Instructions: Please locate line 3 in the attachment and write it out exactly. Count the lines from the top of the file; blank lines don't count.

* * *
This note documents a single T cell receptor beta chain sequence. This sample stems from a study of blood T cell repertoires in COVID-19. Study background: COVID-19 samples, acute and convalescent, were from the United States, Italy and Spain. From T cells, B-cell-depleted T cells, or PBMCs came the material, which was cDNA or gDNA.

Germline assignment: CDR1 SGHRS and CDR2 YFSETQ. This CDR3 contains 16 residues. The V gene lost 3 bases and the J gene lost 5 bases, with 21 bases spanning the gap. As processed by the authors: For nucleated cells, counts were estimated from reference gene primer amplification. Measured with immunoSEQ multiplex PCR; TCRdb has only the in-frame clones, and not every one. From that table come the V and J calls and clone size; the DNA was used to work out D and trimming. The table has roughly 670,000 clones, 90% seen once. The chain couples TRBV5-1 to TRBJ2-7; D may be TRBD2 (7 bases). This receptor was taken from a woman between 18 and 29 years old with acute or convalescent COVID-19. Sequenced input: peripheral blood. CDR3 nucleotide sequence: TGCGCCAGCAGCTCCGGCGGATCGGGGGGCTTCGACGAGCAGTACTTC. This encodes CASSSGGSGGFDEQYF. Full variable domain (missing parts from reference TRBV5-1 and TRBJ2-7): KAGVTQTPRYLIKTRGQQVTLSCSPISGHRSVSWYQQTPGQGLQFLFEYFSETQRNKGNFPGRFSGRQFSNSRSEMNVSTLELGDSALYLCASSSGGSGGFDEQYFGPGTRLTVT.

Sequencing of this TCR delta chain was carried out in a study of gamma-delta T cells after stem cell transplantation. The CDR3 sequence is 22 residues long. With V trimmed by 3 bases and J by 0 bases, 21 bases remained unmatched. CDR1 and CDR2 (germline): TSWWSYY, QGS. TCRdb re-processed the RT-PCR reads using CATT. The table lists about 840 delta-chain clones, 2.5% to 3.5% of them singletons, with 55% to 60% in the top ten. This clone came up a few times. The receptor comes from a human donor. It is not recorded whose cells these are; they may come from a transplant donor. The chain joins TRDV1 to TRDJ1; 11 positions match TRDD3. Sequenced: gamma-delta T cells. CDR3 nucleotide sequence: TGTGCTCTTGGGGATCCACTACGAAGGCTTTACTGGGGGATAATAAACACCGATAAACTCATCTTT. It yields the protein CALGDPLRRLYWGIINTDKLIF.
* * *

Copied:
Sequencing of this TCR delta chain was carried out in a study of gamma-delta T cells after stem cell transplantation. The CDR3 sequence is 22 residues long. With V trimmed by 3 bases and J by 0 bases, 21 bases remained unmatched. CDR1 and CDR2 (germline): TSWWSYY, QGS. TCRdb re-processed the RT-PCR reads using CATT. The table lists about 840 delta-chain clones, 2.5% to 3.5% of them singletons, with 55% to 60% in the top ten. This clone came up a few times. The receptor comes from a human donor. It is not recorded whose cells these are; they may come from a transplant donor. The chain joins TRDV1 to TRDJ1; 11 positions match TRDD3. Sequenced: gamma-delta T cells. CDR3 nucleotide sequence: TGTGCTCTTGGGGATCCACTACGAAGGCTTTACTGGGGGATAATAAACACCGATAAACTCATCTTT. It yields the protein CALGDPLRRLYWGIINTDKLIF.